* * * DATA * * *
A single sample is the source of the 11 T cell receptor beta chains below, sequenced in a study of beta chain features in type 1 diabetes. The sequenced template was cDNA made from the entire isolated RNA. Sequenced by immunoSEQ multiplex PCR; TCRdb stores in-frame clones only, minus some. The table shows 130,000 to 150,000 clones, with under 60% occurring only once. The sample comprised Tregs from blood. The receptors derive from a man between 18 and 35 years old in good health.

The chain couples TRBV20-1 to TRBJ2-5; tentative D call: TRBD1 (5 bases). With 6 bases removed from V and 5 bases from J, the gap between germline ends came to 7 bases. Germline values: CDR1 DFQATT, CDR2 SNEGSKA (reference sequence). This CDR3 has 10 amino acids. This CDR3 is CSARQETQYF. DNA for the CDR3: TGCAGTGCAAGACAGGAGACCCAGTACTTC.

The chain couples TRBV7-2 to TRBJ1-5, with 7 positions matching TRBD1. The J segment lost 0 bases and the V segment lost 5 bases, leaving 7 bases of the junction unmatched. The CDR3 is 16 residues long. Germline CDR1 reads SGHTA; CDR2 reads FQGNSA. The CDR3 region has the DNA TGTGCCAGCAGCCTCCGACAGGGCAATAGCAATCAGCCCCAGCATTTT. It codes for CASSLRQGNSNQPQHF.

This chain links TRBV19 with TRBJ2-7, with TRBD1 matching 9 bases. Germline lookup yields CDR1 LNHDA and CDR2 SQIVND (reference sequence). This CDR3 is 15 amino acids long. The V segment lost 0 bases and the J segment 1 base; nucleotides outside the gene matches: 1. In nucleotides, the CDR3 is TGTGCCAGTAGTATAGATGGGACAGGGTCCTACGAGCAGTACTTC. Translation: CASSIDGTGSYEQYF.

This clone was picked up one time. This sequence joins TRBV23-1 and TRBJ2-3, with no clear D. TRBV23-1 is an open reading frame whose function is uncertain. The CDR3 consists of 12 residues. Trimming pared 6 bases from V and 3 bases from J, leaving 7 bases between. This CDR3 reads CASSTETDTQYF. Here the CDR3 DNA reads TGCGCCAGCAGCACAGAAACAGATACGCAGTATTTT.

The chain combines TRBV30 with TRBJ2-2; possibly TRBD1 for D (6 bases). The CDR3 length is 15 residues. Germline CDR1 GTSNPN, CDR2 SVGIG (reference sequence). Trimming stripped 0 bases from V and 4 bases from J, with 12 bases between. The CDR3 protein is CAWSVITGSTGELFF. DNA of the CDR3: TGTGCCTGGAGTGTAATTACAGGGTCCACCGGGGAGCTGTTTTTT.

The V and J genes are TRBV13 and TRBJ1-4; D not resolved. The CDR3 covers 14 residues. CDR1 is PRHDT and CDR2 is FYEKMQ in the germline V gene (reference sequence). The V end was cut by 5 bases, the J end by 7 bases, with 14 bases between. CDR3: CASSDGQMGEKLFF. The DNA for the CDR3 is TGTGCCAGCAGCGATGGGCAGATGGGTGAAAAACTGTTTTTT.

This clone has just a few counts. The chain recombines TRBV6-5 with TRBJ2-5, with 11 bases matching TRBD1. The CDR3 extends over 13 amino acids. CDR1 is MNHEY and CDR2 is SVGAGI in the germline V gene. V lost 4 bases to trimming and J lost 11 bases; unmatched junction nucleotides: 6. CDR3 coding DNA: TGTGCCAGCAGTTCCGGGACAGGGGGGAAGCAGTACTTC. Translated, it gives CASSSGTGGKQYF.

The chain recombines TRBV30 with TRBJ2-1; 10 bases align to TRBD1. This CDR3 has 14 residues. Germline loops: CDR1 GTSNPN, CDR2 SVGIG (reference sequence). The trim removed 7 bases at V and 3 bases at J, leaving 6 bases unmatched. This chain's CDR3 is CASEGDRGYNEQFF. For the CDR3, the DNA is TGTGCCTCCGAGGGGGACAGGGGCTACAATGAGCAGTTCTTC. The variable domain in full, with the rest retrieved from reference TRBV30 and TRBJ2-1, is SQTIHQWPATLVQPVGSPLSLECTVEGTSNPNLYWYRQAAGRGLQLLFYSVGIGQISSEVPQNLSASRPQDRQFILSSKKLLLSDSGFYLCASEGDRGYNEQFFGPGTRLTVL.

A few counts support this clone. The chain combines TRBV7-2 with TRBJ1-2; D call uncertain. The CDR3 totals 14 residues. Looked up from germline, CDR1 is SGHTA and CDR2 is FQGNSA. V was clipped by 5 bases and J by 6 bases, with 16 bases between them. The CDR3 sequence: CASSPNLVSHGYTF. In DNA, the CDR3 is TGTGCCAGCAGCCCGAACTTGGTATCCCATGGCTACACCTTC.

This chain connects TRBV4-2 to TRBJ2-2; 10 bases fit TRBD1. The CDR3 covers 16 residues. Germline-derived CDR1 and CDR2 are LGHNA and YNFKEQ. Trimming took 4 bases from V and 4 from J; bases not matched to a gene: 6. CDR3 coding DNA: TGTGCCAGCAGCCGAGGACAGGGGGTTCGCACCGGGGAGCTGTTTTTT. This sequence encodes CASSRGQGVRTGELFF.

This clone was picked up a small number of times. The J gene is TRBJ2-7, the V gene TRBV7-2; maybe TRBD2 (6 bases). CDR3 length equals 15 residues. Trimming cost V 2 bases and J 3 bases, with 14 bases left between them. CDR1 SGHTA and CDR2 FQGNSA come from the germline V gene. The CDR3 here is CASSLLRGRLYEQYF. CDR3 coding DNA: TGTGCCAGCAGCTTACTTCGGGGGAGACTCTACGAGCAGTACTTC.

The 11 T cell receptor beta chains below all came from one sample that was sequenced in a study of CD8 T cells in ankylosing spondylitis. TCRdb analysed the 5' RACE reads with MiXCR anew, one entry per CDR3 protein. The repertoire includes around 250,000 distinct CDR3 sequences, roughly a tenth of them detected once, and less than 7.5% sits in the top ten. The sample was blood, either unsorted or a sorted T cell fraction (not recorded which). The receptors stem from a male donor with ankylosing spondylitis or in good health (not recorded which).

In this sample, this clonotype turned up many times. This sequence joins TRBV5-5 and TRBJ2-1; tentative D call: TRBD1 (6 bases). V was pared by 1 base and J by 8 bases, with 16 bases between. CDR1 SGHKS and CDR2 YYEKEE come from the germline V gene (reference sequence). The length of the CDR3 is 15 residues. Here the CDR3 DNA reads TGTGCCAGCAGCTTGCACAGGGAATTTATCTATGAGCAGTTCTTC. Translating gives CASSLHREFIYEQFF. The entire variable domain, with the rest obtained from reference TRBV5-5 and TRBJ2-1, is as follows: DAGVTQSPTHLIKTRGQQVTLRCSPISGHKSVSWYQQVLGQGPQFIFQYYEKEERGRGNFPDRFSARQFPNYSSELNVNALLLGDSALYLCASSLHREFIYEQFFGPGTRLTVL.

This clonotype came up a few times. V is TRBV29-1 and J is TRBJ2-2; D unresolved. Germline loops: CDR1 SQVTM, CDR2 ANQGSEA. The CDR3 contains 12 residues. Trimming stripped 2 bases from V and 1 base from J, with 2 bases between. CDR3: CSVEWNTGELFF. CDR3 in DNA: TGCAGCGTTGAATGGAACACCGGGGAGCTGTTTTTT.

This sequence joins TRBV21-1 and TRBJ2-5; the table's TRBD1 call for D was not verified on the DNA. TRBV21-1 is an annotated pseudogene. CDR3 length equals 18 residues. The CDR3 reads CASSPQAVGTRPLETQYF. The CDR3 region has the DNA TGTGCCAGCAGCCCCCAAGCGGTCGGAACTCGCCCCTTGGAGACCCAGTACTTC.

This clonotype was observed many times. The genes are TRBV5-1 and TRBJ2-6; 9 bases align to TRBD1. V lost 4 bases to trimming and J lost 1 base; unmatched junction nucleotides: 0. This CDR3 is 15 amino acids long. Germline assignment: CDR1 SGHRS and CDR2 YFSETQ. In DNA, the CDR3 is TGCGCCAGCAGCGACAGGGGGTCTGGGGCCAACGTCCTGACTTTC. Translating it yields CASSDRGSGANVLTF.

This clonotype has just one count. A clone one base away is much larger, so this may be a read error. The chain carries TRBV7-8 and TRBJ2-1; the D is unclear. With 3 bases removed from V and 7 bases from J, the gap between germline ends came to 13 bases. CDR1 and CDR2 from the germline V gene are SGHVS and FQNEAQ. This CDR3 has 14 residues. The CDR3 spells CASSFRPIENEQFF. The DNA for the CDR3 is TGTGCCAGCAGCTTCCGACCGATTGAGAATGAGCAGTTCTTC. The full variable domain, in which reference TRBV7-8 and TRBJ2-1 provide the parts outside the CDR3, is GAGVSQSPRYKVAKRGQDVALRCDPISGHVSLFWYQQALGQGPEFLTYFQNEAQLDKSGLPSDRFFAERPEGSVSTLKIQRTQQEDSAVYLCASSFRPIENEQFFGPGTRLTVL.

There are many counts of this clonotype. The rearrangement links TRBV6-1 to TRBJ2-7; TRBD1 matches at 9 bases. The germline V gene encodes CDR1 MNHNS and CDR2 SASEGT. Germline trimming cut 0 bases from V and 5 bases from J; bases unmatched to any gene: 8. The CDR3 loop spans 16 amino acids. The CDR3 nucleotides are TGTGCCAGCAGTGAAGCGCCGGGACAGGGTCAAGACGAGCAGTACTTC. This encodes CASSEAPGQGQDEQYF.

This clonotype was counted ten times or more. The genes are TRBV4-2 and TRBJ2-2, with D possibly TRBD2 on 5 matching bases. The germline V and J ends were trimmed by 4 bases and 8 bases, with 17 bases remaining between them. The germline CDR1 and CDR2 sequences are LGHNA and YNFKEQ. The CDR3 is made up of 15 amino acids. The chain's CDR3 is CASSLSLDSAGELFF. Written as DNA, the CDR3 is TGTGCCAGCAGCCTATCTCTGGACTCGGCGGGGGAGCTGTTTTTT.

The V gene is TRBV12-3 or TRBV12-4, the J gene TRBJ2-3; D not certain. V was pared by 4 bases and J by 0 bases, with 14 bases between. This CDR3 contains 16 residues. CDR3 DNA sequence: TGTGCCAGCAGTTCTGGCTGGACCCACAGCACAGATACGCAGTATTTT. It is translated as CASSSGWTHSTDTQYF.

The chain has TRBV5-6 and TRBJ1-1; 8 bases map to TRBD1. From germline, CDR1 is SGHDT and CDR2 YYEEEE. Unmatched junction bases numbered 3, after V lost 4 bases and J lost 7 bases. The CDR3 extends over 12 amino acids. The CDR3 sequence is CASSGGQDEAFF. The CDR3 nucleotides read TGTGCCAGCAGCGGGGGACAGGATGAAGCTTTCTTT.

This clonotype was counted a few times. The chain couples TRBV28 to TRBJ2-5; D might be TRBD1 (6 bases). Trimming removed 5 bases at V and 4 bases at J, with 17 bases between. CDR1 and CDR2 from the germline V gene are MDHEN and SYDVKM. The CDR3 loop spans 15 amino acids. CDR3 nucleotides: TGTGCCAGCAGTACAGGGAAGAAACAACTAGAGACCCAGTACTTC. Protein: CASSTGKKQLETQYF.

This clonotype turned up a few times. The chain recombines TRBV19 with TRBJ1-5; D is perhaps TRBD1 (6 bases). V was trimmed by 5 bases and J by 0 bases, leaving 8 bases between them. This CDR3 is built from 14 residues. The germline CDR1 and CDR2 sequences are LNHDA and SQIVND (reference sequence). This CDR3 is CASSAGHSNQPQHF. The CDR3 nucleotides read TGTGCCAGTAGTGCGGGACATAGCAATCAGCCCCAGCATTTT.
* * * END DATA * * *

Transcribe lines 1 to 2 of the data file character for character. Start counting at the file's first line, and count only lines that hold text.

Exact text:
A single sample is the source of the 11 T cell receptor beta chains below, sequenced in a study of beta chain features in type 1 diabetes. The sequenced template was cDNA made from the entire isolated RNA. Sequenced by immunoSEQ multiplex PCR; TCRdb stores in-frame clones only, minus some. The table shows 130,000 to 150,000 clones, with under 60% occurring only once. The sample comprised Tregs from blood. The receptors derive from a man between 18 and 35 years old in good health.

The chain couples TRBV20-1 to TRBJ2-5; tentative D call: TRBD1 (5 bases). With 6 bases removed from V and 5 bases from J, the gap between germline ends came to 7 bases. Germline values: CDR1 DFQATT, CDR2 SNEGSKA (reference sequence). This CDR3 has 10 amino acids. This CDR3 is CSARQETQYF. DNA for the CDR3: TGCAGTGCAAGACAGGAGACCCAGTACTTC.